Common Yellowthroat, Photo by Jburney
Common Yellowthroat, Photo by Jburney

GreenWatch: New Film About Bird Decline

by / Jan. 3, 2016 10am EST

GreenWatch: Sunday Morning Television

During the past two weeks concerned  birders from all over Western New York, southern Ontario, and indeed across the globe have engaged in the annual Christmas Bird Counts.

It is too early for this years results but one thing is certain, bird populations are changing. Since the original publication of Rachel Carson’s Silent Spring in 1962, songbird populations have declined by about 50%. Recent precipitous declines are being noted across the world. Causes include habitat destruction, use of chemical pesticides and fertilizers, and inappropriate development strategies and practices including building in sensitive areas without paying attention to strategies that protect birds and other wildlife.  This includes places like Buffalo’s Outer Harbor and it’s development strategies which remain in the air as marketing schemes designed to promote commercial development continue to sprout.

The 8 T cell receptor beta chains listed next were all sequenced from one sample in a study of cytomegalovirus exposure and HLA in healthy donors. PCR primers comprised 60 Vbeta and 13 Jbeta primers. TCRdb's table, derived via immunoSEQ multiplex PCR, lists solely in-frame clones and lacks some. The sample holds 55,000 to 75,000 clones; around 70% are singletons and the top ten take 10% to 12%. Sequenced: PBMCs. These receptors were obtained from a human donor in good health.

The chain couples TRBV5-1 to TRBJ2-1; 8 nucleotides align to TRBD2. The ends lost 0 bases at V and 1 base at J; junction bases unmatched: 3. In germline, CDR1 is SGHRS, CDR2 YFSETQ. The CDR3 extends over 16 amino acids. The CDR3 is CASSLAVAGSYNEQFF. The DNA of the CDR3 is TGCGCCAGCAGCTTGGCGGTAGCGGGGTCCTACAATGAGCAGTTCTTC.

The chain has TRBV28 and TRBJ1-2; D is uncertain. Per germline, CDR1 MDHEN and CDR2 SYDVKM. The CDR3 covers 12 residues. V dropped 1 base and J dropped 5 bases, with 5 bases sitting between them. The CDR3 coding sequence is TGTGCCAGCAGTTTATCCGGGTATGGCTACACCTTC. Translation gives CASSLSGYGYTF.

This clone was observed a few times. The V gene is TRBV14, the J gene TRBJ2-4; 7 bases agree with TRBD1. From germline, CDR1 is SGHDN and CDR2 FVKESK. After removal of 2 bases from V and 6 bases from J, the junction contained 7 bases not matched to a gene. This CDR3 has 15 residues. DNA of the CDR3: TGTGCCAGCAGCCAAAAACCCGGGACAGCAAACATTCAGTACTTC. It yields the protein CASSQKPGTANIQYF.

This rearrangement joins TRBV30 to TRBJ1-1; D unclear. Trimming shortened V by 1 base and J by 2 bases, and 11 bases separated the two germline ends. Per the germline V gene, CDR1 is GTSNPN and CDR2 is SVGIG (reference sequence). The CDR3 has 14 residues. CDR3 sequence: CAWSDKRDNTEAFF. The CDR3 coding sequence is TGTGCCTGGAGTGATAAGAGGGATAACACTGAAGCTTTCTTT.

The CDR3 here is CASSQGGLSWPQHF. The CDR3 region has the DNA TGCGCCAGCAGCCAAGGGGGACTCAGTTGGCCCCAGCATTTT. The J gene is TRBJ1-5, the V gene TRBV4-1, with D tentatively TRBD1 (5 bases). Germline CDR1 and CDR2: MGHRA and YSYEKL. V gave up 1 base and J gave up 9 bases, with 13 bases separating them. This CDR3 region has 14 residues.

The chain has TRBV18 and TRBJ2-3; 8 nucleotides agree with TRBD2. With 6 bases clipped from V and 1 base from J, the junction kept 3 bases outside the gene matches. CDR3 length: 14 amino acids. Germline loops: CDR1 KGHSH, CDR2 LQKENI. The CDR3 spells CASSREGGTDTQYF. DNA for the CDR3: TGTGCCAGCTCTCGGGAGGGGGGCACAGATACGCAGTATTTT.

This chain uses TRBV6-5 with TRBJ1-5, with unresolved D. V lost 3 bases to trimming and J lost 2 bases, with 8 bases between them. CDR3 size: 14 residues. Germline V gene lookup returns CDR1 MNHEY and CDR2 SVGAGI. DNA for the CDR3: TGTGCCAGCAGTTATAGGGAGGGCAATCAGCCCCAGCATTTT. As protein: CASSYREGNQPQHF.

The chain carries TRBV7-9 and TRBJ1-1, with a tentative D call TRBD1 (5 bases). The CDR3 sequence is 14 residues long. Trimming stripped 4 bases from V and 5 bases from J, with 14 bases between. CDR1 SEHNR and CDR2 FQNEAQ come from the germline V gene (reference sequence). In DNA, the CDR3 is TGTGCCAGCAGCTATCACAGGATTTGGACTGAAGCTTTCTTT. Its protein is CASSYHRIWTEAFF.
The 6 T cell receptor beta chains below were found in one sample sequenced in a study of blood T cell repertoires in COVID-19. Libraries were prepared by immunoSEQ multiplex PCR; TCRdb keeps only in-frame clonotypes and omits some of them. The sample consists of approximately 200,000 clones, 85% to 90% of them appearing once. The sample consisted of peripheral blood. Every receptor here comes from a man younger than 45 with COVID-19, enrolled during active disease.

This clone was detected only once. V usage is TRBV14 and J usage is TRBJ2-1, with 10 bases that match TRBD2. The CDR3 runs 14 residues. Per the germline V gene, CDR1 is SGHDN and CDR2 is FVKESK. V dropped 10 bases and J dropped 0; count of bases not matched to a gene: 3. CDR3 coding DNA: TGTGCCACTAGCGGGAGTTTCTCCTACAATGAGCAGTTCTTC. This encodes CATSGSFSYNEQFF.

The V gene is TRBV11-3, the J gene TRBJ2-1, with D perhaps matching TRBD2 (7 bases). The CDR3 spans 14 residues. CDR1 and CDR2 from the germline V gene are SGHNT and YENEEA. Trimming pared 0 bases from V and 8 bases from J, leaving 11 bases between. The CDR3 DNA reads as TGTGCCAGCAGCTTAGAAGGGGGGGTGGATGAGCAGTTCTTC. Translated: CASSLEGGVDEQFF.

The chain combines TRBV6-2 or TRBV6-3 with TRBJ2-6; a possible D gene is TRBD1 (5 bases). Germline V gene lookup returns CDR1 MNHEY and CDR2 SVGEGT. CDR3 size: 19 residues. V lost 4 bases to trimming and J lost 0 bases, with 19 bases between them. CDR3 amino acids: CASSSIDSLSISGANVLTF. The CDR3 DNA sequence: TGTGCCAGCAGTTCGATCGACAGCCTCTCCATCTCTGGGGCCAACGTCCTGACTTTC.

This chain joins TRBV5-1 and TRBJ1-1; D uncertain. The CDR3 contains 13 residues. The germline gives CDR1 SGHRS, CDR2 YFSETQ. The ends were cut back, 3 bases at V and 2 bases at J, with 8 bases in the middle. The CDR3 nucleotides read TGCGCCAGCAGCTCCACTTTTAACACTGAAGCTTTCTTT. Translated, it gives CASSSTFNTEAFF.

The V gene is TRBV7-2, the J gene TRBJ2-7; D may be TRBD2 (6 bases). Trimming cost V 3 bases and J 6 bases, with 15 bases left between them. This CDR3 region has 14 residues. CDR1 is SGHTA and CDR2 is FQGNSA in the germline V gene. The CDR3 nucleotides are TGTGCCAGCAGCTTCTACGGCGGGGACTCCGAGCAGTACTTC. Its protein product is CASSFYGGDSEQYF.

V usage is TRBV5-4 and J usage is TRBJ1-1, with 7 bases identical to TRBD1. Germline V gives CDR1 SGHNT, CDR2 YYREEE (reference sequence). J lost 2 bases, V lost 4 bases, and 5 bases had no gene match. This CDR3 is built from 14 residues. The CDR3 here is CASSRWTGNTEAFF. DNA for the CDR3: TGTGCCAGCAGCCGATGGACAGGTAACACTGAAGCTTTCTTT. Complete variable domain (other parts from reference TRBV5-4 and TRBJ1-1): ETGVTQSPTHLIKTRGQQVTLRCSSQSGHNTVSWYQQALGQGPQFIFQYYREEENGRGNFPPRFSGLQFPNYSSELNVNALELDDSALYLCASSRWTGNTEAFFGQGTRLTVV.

This also includes all along the Niagara River Corridor. Both places are characterized as part of the Niagara River Corridor Globally Significant Important Bird Area which is an historic (natural history) and world class areas for migrating and breeding birds and other wildlife. Inappropriate development decisions bolster the ongoing Sixth Extinction which is ongoing and accelerating. 

A new documentary film by Su Rynard, titled The Messenger was released last year and catalogs both the rapid decline of bird populations and provides some insight as to what humans can do to slow the destruction. It is lovingly and beautifully photographed, completely engaging, and will change how you think about nature, birds, and the human relationships that we have created with wildlife populations.

One of the features of the film engages the Fatal Light Awareness Program (FLAP), founded in Toronto which we have written about here. 

The film has not been screened in Buffalo, but we are working on it. We will let you know if we get a screening going.


Cornell Lab of Ornithology Review of The Messenger

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